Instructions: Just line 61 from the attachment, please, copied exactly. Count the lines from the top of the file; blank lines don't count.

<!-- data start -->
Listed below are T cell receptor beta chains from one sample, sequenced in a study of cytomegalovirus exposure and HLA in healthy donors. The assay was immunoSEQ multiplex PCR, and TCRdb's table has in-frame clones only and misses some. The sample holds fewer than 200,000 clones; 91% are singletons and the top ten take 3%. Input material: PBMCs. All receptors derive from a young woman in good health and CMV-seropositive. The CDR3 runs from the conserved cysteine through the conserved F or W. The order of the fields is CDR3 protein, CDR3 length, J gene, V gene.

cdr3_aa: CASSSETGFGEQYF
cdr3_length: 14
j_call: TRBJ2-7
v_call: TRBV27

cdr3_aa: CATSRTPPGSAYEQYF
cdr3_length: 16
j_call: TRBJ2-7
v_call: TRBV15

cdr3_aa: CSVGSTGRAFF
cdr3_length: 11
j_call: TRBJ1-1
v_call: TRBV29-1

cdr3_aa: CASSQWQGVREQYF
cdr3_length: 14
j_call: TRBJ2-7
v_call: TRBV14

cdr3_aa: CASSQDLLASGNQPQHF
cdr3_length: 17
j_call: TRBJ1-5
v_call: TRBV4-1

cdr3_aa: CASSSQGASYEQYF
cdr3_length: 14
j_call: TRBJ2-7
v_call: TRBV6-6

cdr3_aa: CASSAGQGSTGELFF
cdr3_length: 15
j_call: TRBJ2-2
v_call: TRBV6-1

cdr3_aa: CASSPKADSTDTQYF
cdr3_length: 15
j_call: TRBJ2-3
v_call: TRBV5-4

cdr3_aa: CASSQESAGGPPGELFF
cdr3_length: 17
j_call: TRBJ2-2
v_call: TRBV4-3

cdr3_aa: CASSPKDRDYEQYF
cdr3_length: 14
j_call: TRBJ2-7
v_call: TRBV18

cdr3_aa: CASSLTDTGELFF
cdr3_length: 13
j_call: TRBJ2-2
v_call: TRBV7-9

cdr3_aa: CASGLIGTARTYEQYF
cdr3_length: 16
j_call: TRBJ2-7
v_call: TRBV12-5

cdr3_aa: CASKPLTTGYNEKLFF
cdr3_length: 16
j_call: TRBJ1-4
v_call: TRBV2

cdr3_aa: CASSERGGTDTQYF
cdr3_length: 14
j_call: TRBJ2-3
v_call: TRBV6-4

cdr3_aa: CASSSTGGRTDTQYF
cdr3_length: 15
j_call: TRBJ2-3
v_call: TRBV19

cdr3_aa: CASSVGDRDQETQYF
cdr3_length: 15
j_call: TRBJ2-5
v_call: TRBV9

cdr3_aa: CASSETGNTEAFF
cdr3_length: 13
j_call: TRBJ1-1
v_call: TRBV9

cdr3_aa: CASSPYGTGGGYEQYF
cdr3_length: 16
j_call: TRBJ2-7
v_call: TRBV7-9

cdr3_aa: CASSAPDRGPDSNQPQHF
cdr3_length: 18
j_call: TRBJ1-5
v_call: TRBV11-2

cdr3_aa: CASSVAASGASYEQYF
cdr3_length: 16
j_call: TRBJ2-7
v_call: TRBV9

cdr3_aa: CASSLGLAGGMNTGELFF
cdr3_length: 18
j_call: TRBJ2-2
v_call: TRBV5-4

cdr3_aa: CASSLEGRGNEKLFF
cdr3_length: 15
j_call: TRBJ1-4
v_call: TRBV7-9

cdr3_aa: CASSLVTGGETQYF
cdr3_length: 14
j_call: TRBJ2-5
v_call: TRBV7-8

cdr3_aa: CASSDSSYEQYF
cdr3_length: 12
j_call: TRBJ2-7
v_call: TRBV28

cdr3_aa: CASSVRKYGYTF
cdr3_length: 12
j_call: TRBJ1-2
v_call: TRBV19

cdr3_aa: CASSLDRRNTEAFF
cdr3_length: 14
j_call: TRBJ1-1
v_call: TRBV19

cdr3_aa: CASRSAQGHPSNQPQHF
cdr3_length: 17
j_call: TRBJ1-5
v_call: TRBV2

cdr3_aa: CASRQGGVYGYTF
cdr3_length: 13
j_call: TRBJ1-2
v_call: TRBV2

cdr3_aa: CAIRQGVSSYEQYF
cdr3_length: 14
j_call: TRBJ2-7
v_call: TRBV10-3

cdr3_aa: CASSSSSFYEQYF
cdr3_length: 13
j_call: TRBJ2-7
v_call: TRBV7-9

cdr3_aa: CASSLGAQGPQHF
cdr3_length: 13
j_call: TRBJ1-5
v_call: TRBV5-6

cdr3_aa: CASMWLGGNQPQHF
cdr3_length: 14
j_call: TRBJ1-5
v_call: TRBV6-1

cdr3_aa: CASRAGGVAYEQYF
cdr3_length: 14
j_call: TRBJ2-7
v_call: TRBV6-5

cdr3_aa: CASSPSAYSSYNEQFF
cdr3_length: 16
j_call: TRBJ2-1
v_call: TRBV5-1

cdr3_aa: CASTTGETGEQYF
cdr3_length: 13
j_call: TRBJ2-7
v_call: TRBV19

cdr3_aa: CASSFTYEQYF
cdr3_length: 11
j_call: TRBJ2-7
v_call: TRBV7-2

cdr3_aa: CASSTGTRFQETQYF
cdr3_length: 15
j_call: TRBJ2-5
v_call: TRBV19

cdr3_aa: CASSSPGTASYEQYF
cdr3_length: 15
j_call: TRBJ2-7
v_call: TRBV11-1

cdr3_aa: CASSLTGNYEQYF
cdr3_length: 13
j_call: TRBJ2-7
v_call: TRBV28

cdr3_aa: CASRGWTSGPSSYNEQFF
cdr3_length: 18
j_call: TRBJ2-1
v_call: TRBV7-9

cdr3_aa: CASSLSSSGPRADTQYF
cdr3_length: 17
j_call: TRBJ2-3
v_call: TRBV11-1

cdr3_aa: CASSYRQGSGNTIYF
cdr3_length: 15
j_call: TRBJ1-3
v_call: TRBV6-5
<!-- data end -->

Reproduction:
v_call: TRBV19